You should already know that research of the tournament waters themselves is a must. This cannot be done without a quality topographic map. If topo maps of the surrounding land masses are available, they too, should be studied. Purchase maps of your tournament waters from more than one manufacturer, some will show details that others overlook. Be especially aware of where channels are marked on all of your maps. Once quality maps are obtained you can use them to divide the lake into manageable areas. Study each section to locate fish attracting areas such as channel bends, bluff walls, cliffs, points, secondary points, flats, underwater humps, roadways, or submerged buildings and bridges. Follow ridge lines from land mass maps into the lake maps. This gives you a good indication as to whether or not a point is long and tapering, if it is a steep drop, or if it has a sharp drop off to one side or the other. You can also trace closed or abandoned roadways through the lake, feeder creeks that may have submerged bridges on them, flooded ponds, or even abandoned buildings and cemetaries. Keep in mind that topo maps will show the lake at full pool, check for current water levels and adjust accordingly.

Here again, the internet can provide invaluable information. Satellite photos can show recent devopement to your tournament waters. Marinas, new boat ramps, docks, swim beaches, all can effect the structure of your water and most will not be shown on a map. If you have access to recent aerial photographs or an aerial view of the lake just prior to your tournament that is even better.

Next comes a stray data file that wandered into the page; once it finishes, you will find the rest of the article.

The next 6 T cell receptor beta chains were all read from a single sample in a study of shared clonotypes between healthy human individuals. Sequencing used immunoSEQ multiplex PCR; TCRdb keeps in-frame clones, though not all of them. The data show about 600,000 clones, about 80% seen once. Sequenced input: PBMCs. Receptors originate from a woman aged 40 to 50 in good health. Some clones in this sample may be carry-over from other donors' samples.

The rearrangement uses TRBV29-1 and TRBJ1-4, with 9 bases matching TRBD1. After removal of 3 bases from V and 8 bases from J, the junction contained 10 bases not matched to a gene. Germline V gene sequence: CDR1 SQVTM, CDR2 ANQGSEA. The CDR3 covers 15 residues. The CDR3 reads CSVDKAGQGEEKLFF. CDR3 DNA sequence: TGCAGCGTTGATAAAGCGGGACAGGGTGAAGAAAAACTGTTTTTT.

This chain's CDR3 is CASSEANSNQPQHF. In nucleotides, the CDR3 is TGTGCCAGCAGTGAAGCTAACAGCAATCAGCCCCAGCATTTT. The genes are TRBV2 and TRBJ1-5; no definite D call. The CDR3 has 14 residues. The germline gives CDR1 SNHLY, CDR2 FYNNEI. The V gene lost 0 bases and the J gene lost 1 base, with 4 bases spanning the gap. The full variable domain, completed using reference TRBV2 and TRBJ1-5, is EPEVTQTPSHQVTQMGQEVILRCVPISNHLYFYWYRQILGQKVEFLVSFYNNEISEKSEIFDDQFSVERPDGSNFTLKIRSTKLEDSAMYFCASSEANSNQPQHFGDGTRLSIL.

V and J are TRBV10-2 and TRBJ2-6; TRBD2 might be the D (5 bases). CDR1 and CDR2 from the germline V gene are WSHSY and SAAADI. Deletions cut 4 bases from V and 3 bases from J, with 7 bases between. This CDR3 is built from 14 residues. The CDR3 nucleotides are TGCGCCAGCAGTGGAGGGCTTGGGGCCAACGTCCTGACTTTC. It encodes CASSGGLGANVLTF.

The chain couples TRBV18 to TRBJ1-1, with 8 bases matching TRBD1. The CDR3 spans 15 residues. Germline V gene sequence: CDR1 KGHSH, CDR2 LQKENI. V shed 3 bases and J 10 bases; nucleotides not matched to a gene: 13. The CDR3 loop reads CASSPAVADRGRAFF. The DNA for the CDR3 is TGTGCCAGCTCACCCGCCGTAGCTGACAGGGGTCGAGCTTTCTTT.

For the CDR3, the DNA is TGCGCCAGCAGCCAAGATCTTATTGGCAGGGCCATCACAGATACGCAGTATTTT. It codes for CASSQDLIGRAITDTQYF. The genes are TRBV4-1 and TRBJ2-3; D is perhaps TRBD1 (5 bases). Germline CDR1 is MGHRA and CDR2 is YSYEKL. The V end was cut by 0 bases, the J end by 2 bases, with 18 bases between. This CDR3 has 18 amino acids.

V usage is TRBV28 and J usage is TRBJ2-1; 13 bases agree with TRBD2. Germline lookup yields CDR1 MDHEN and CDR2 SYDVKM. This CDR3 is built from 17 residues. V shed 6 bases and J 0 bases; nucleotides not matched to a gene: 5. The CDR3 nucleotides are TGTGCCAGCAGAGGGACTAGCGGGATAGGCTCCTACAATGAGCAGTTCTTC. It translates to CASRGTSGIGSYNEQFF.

You will want to measure the distance from your launch ramp to the areas where you believe you will find fish. Estimate your travel time both to and from the ramp. When figuring your travel time, try to include as many variables as possible. Consider that recreational boat traffic will be higher during midday than at safe light when you launch. Is there storm activity due to arrive later in the day that will effect wind direction and velocity? It is not uncommon to run on glass smooth water at launch only to have to run back in 3 or 4 footers at the end of the day. Keep in mind your boat performance, your boat will generally run faster in cooler air and cooler water temps, but these normally will rise throughout the day. Your boat will also run slower when you add a co-angler, his gear, and fill your livewells with fish. Do not believe that the fuel load you burn off will compensate for filling your livewells.